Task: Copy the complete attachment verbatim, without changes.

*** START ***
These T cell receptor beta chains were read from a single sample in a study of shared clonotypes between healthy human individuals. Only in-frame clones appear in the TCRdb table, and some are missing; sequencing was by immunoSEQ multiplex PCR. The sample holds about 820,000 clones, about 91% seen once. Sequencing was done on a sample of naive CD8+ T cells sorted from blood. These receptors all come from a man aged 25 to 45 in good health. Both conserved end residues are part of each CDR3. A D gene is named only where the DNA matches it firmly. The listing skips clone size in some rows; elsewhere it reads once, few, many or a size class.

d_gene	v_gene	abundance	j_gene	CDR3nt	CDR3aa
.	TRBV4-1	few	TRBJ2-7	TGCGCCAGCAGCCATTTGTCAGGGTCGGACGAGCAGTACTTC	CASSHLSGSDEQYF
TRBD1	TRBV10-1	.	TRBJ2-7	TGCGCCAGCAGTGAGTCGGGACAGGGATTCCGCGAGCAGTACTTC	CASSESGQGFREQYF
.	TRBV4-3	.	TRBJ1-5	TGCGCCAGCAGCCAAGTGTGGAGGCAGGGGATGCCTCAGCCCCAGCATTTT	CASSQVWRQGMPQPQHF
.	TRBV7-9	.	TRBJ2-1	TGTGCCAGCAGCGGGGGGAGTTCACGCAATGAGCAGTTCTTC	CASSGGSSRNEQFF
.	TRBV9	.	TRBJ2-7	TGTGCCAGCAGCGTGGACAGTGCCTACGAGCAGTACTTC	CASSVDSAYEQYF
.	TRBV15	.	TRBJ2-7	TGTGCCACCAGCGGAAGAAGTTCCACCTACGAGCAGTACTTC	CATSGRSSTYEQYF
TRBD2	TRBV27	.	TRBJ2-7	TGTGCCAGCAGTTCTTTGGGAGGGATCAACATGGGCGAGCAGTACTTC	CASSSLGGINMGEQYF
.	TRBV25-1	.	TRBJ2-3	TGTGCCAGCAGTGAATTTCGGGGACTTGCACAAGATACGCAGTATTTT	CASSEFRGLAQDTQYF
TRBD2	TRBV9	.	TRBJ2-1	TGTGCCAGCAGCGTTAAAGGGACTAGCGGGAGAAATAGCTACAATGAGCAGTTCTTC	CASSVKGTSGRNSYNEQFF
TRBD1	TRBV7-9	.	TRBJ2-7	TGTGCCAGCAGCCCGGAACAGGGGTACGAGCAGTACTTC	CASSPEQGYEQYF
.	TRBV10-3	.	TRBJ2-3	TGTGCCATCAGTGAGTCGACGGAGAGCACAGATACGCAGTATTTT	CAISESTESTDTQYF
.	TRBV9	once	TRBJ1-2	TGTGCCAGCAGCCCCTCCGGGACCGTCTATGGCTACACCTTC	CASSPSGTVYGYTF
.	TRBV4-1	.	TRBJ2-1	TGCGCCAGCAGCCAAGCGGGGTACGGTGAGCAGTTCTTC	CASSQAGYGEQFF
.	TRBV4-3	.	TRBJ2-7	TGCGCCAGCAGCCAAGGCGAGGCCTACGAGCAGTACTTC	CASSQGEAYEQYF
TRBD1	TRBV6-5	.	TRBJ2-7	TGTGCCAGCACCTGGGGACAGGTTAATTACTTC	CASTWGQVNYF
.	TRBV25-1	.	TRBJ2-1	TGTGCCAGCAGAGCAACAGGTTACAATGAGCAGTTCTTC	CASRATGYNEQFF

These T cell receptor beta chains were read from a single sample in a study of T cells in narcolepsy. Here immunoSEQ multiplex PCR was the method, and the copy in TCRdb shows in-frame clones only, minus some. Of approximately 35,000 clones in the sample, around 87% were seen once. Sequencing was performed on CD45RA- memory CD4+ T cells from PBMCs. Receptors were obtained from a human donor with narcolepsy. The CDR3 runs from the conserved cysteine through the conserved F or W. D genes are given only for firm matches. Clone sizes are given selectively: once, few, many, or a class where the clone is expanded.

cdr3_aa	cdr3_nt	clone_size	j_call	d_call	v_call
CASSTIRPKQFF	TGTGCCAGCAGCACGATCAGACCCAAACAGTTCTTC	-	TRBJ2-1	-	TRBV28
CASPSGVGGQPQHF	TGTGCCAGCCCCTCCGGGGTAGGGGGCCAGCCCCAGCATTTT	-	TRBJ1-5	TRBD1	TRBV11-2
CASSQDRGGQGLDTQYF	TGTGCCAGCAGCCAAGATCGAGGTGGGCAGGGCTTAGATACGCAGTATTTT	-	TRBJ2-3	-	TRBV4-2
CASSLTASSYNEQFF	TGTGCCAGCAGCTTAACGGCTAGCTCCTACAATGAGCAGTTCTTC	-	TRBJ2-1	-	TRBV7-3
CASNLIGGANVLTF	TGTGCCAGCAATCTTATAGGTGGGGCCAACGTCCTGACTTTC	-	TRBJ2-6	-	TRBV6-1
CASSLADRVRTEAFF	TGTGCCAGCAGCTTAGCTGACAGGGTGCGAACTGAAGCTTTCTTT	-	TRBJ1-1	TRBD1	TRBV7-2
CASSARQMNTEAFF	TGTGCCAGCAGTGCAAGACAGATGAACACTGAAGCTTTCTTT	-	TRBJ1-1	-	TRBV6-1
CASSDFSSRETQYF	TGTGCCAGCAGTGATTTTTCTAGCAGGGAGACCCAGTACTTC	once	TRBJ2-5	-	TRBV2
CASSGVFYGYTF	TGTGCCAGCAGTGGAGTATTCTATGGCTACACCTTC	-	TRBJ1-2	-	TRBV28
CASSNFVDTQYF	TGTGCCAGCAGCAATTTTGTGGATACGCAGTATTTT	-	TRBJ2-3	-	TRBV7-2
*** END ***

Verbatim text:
These T cell receptor beta chains were read from a single sample in a study of shared clonotypes between healthy human individuals. Only in-frame clones appear in the TCRdb table, and some are missing; sequencing was by immunoSEQ multiplex PCR. The sample holds about 820,000 clones, about 91% seen once. Sequencing was done on a sample of naive CD8+ T cells sorted from blood. These receptors all come from a man aged 25 to 45 in good health. Both conserved end residues are part of each CDR3. A D gene is named only where the DNA matches it firmly. The listing skips clone size in some rows; elsewhere it reads once, few, many or a size class.

d_gene	v_gene	abundance	j_gene	CDR3nt	CDR3aa
.	TRBV4-1	few	TRBJ2-7	TGCGCCAGCAGCCATTTGTCAGGGTCGGACGAGCAGTACTTC	CASSHLSGSDEQYF
TRBD1	TRBV10-1	.	TRBJ2-7	TGCGCCAGCAGTGAGTCGGGACAGGGATTCCGCGAGCAGTACTTC	CASSESGQGFREQYF
.	TRBV4-3	.	TRBJ1-5	TGCGCCAGCAGCCAAGTGTGGAGGCAGGGGATGCCTCAGCCCCAGCATTTT	CASSQVWRQGMPQPQHF
.	TRBV7-9	.	TRBJ2-1	TGTGCCAGCAGCGGGGGGAGTTCACGCAATGAGCAGTTCTTC	CASSGGSSRNEQFF
.	TRBV9	.	TRBJ2-7	TGTGCCAGCAGCGTGGACAGTGCCTACGAGCAGTACTTC	CASSVDSAYEQYF
.	TRBV15	.	TRBJ2-7	TGTGCCACCAGCGGAAGAAGTTCCACCTACGAGCAGTACTTC	CATSGRSSTYEQYF
TRBD2	TRBV27	.	TRBJ2-7	TGTGCCAGCAGTTCTTTGGGAGGGATCAACATGGGCGAGCAGTACTTC	CASSSLGGINMGEQYF
.	TRBV25-1	.	TRBJ2-3	TGTGCCAGCAGTGAATTTCGGGGACTTGCACAAGATACGCAGTATTTT	CASSEFRGLAQDTQYF
TRBD2	TRBV9	.	TRBJ2-1	TGTGCCAGCAGCGTTAAAGGGACTAGCGGGAGAAATAGCTACAATGAGCAGTTCTTC	CASSVKGTSGRNSYNEQFF
TRBD1	TRBV7-9	.	TRBJ2-7	TGTGCCAGCAGCCCGGAACAGGGGTACGAGCAGTACTTC	CASSPEQGYEQYF
.	TRBV10-3	.	TRBJ2-3	TGTGCCATCAGTGAGTCGACGGAGAGCACAGATACGCAGTATTTT	CAISESTESTDTQYF
.	TRBV9	once	TRBJ1-2	TGTGCCAGCAGCCCCTCCGGGACCGTCTATGGCTACACCTTC	CASSPSGTVYGYTF
.	TRBV4-1	.	TRBJ2-1	TGCGCCAGCAGCCAAGCGGGGTACGGTGAGCAGTTCTTC	CASSQAGYGEQFF
.	TRBV4-3	.	TRBJ2-7	TGCGCCAGCAGCCAAGGCGAGGCCTACGAGCAGTACTTC	CASSQGEAYEQYF
TRBD1	TRBV6-5	.	TRBJ2-7	TGTGCCAGCACCTGGGGACAGGTTAATTACTTC	CASTWGQVNYF
.	TRBV25-1	.	TRBJ2-1	TGTGCCAGCAGAGCAACAGGTTACAATGAGCAGTTCTTC	CASRATGYNEQFF

These T cell receptor beta chains were read from a single sample in a study of T cells in narcolepsy. Here immunoSEQ multiplex PCR was the method, and the copy in TCRdb shows in-frame clones only, minus some. Of approximately 35,000 clones in the sample, around 87% were seen once. Sequencing was performed on CD45RA- memory CD4+ T cells from PBMCs. Receptors were obtained from a human donor with narcolepsy. The CDR3 runs from the conserved cysteine through the conserved F or W. D genes are given only for firm matches. Clone sizes are given selectively: once, few, many, or a class where the clone is expanded.

cdr3_aa	cdr3_nt	clone_size	j_call	d_call	v_call
CASSTIRPKQFF	TGTGCCAGCAGCACGATCAGACCCAAACAGTTCTTC	-	TRBJ2-1	-	TRBV28
CASPSGVGGQPQHF	TGTGCCAGCCCCTCCGGGGTAGGGGGCCAGCCCCAGCATTTT	-	TRBJ1-5	TRBD1	TRBV11-2
CASSQDRGGQGLDTQYF	TGTGCCAGCAGCCAAGATCGAGGTGGGCAGGGCTTAGATACGCAGTATTTT	-	TRBJ2-3	-	TRBV4-2
CASSLTASSYNEQFF	TGTGCCAGCAGCTTAACGGCTAGCTCCTACAATGAGCAGTTCTTC	-	TRBJ2-1	-	TRBV7-3
CASNLIGGANVLTF	TGTGCCAGCAATCTTATAGGTGGGGCCAACGTCCTGACTTTC	-	TRBJ2-6	-	TRBV6-1
CASSLADRVRTEAFF	TGTGCCAGCAGCTTAGCTGACAGGGTGCGAACTGAAGCTTTCTTT	-	TRBJ1-1	TRBD1	TRBV7-2
CASSARQMNTEAFF	TGTGCCAGCAGTGCAAGACAGATGAACACTGAAGCTTTCTTT	-	TRBJ1-1	-	TRBV6-1
CASSDFSSRETQYF	TGTGCCAGCAGTGATTTTTCTAGCAGGGAGACCCAGTACTTC	once	TRBJ2-5	-	TRBV2
CASSGVFYGYTF	TGTGCCAGCAGTGGAGTATTCTATGGCTACACCTTC	-	TRBJ1-2	-	TRBV28
CASSNFVDTQYF	TGTGCCAGCAGCAATTTTGTGGATACGCAGTATTTT	-	TRBJ2-3	-	TRBV7-2